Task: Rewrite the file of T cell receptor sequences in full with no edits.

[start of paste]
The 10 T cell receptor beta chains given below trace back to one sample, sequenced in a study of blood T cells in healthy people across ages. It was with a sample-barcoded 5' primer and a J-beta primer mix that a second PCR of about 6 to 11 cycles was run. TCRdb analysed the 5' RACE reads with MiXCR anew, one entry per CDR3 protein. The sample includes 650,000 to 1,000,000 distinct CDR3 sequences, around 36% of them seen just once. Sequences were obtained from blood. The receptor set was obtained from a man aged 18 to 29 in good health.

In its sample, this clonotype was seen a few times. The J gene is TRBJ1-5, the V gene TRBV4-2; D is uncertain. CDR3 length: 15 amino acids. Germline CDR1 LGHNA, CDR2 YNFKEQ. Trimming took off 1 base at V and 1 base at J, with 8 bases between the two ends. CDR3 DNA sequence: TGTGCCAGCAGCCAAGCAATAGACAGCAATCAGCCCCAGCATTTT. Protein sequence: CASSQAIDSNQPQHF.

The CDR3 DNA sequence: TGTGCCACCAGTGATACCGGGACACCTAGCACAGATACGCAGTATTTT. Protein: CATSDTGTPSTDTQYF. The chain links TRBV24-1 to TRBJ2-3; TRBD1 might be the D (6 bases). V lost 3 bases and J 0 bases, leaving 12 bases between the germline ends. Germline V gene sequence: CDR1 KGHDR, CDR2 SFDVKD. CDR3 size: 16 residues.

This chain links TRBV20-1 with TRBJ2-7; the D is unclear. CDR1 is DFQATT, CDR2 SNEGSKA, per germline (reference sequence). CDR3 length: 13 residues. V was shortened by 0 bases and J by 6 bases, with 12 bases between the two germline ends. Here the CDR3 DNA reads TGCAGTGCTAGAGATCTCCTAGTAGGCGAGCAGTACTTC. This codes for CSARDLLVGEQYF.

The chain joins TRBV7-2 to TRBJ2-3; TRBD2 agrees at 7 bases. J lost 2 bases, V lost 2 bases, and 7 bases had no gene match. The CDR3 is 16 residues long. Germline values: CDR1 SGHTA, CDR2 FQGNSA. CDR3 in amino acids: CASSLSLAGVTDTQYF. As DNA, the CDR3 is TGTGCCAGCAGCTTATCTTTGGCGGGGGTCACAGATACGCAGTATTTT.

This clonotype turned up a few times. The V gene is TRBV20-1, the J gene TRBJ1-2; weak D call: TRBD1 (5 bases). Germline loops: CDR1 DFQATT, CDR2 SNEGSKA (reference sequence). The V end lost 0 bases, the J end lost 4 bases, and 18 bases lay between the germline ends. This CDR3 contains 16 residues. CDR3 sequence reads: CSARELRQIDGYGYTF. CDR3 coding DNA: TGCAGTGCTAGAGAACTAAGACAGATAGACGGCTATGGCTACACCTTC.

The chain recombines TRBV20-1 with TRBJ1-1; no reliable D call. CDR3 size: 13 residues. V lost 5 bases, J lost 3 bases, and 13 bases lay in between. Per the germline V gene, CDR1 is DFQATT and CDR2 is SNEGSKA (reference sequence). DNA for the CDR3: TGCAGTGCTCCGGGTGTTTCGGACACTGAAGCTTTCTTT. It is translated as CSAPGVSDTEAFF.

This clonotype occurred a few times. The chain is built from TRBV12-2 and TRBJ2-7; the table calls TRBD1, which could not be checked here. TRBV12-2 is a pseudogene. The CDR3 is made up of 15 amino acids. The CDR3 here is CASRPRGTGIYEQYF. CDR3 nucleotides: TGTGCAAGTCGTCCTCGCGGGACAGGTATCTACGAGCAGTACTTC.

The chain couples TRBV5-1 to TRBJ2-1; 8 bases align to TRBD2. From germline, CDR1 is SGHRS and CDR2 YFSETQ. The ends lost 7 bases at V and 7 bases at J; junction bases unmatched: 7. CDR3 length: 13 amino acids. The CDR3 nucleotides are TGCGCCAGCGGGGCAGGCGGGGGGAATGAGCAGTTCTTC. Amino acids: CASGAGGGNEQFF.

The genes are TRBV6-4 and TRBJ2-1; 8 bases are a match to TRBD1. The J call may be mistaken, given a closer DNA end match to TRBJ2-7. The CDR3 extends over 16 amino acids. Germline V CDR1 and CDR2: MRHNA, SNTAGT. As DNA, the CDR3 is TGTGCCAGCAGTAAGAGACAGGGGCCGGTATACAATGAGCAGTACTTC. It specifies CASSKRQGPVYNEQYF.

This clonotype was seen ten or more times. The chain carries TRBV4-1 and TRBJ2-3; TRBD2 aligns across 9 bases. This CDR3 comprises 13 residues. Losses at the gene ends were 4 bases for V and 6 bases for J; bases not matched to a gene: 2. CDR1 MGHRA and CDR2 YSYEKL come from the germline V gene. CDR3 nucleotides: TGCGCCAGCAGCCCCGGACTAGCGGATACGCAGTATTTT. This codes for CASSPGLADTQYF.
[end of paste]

The 10 T cell receptor beta chains given below trace back to one sample, sequenced in a study of blood T cells in healthy people across ages. It was with a sample-barcoded 5' primer and a J-beta primer mix that a second PCR of about 6 to 11 cycles was run. TCRdb analysed the 5' RACE reads with MiXCR anew, one entry per CDR3 protein. The sample includes 650,000 to 1,000,000 distinct CDR3 sequences, around 36% of them seen just once. Sequences were obtained from blood. The receptor set was obtained from a man aged 18 to 29 in good health.

In its sample, this clonotype was seen a few times. The J gene is TRBJ1-5, the V gene TRBV4-2; D is uncertain. CDR3 length: 15 amino acids. Germline CDR1 LGHNA, CDR2 YNFKEQ. Trimming took off 1 base at V and 1 base at J, with 8 bases between the two ends. CDR3 DNA sequence: TGTGCCAGCAGCCAAGCAATAGACAGCAATCAGCCCCAGCATTTT. Protein sequence: CASSQAIDSNQPQHF.

The CDR3 DNA sequence: TGTGCCACCAGTGATACCGGGACACCTAGCACAGATACGCAGTATTTT. Protein: CATSDTGTPSTDTQYF. The chain links TRBV24-1 to TRBJ2-3; TRBD1 might be the D (6 bases). V lost 3 bases and J 0 bases, leaving 12 bases between the germline ends. Germline V gene sequence: CDR1 KGHDR, CDR2 SFDVKD. CDR3 size: 16 residues.

This chain links TRBV20-1 with TRBJ2-7; the D is unclear. CDR1 is DFQATT, CDR2 SNEGSKA, per germline (reference sequence). CDR3 length: 13 residues. V was shortened by 0 bases and J by 6 bases, with 12 bases between the two germline ends. Here the CDR3 DNA reads TGCAGTGCTAGAGATCTCCTAGTAGGCGAGCAGTACTTC. This codes for CSARDLLVGEQYF.

The chain joins TRBV7-2 to TRBJ2-3; TRBD2 agrees at 7 bases. J lost 2 bases, V lost 2 bases, and 7 bases had no gene match. The CDR3 is 16 residues long. Germline values: CDR1 SGHTA, CDR2 FQGNSA. CDR3 in amino acids: CASSLSLAGVTDTQYF. As DNA, the CDR3 is TGTGCCAGCAGCTTATCTTTGGCGGGGGTCACAGATACGCAGTATTTT.

This clonotype turned up a few times. The V gene is TRBV20-1, the J gene TRBJ1-2; weak D call: TRBD1 (5 bases). Germline loops: CDR1 DFQATT, CDR2 SNEGSKA (reference sequence). The V end lost 0 bases, the J end lost 4 bases, and 18 bases lay between the germline ends. This CDR3 contains 16 residues. CDR3 sequence reads: CSARELRQIDGYGYTF. CDR3 coding DNA: TGCAGTGCTAGAGAACTAAGACAGATAGACGGCTATGGCTACACCTTC.

The chain recombines TRBV20-1 with TRBJ1-1; no reliable D call. CDR3 size: 13 residues. V lost 5 bases, J lost 3 bases, and 13 bases lay in between. Per the germline V gene, CDR1 is DFQATT and CDR2 is SNEGSKA (reference sequence). DNA for the CDR3: TGCAGTGCTCCGGGTGTTTCGGACACTGAAGCTTTCTTT. It is translated as CSAPGVSDTEAFF.

This clonotype occurred a few times. The chain is built from TRBV12-2 and TRBJ2-7; the table calls TRBD1, which could not be checked here. TRBV12-2 is a pseudogene. The CDR3 is made up of 15 amino acids. The CDR3 here is CASRPRGTGIYEQYF. CDR3 nucleotides: TGTGCAAGTCGTCCTCGCGGGACAGGTATCTACGAGCAGTACTTC.

The chain couples TRBV5-1 to TRBJ2-1; 8 bases align to TRBD2. From germline, CDR1 is SGHRS and CDR2 YFSETQ. The ends lost 7 bases at V and 7 bases at J; junction bases unmatched: 7. CDR3 length: 13 amino acids. The CDR3 nucleotides are TGCGCCAGCGGGGCAGGCGGGGGGAATGAGCAGTTCTTC. Amino acids: CASGAGGGNEQFF.

The genes are TRBV6-4 and TRBJ2-1; 8 bases are a match to TRBD1. The J call may be mistaken, given a closer DNA end match to TRBJ2-7. The CDR3 extends over 16 amino acids. Germline V CDR1 and CDR2: MRHNA, SNTAGT. As DNA, the CDR3 is TGTGCCAGCAGTAAGAGACAGGGGCCGGTATACAATGAGCAGTACTTC. It specifies CASSKRQGPVYNEQYF.

This clonotype was seen ten or more times. The chain carries TRBV4-1 and TRBJ2-3; TRBD2 aligns across 9 bases. This CDR3 comprises 13 residues. Losses at the gene ends were 4 bases for V and 6 bases for J; bases not matched to a gene: 2. CDR1 MGHRA and CDR2 YSYEKL come from the germline V gene. CDR3 nucleotides: TGCGCCAGCAGCCCCGGACTAGCGGATACGCAGTATTTT. This codes for CASSPGLADTQYF.